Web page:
Fourth-year student Jules, says “By learning to build chatbots, I’ve gained the skills to automate legal processes and help fill the demand for affordable legal advice.”
For classmate Alexandra, this project opened up a new way of approaching legal problems.
“I learnt that despite not having experience in these technologies or coding, I was more than able to extend my skill set to include this sort of problem-solving and develop an understanding for the processes and limitations associated with design-thinking,” she says.
Technology transforming law
Bachelor of Laws Course Director and Convenor of the Legal Technology and Innovation Unit, Mitchell Adams says the skills developed through this project are critical for the changing legal industry.
“The students have come up with a truly innovative and unique solution and have developed skills to translate the law into a computer program,” he says.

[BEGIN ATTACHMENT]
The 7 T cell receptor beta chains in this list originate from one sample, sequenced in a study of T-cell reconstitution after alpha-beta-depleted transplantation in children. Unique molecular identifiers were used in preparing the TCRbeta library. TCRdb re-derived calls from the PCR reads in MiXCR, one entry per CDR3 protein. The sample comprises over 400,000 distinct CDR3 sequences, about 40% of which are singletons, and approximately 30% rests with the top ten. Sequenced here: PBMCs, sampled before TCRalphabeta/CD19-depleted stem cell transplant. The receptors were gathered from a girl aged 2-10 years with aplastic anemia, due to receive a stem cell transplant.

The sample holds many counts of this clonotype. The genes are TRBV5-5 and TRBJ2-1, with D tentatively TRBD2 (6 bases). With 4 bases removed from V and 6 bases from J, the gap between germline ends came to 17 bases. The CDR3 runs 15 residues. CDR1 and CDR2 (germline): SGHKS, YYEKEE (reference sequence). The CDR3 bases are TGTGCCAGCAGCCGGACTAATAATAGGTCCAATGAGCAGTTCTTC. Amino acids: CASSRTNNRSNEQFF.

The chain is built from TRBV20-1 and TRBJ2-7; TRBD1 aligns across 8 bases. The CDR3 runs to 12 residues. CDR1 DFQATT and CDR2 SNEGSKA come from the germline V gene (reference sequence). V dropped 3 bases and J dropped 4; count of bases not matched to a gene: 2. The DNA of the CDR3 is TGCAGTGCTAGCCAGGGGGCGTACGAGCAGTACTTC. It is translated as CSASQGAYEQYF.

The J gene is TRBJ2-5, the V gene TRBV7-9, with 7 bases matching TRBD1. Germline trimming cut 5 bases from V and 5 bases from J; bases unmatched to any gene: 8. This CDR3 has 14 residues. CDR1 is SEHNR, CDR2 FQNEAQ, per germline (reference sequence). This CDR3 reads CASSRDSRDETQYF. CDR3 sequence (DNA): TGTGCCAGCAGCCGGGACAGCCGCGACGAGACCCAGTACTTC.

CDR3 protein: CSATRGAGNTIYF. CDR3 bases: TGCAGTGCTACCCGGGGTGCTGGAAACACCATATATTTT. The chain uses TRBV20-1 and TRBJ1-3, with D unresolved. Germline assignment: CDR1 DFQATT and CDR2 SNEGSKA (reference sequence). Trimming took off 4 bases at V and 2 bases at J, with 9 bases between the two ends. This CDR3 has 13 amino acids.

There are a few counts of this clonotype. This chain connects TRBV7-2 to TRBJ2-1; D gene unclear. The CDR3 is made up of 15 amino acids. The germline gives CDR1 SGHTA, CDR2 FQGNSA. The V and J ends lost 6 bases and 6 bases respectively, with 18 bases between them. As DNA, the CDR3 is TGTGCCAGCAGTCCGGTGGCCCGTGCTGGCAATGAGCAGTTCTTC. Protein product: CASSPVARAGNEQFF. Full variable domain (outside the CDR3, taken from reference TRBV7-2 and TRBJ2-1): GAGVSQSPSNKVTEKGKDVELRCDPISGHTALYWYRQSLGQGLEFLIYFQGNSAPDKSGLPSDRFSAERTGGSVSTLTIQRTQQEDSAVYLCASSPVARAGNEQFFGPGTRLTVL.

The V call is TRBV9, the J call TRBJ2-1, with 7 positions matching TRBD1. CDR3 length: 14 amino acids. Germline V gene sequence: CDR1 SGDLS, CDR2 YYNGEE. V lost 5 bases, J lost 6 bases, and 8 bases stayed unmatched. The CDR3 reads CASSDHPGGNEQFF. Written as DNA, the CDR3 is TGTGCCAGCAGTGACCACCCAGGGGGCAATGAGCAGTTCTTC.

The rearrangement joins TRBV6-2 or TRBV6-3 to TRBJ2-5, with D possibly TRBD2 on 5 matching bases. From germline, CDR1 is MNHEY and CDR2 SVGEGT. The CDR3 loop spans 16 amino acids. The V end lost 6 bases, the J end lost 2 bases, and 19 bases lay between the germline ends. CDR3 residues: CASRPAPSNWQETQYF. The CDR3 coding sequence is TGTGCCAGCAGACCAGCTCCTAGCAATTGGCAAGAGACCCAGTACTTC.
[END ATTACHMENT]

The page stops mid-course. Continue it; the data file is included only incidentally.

“Legal tech will change the way lawyers will address legal problems. The Swinburne Law School legal tech program prepares our students for this changing profession, and the future of law.”
Inspiring career choices
Swinburne Law School’s focus on technology and the future is inspiring some of its students, including Jules and Stuart, to pursue careers in legal technology.
Jules is in his fourth year of a Bachelor of Laws/Bachelor of Computer Science (cybersecurity) degree. He currently works as a legal intern at Fourth Line, a risk management system that helps financial planning groups meet their legal obligations. He has also just started collaborating on a number of legal tech projects for a large mid-tier Australian law firm.
“I chose to study law and computer science because I saw an opportunity to transform the legal profession with new technologies capable of improving efficiency, lowering costs and expanding access to justice,” he says.
Jules chose to study at Swinburne for its focus on preparing students to thrive in an increasingly digitalised economy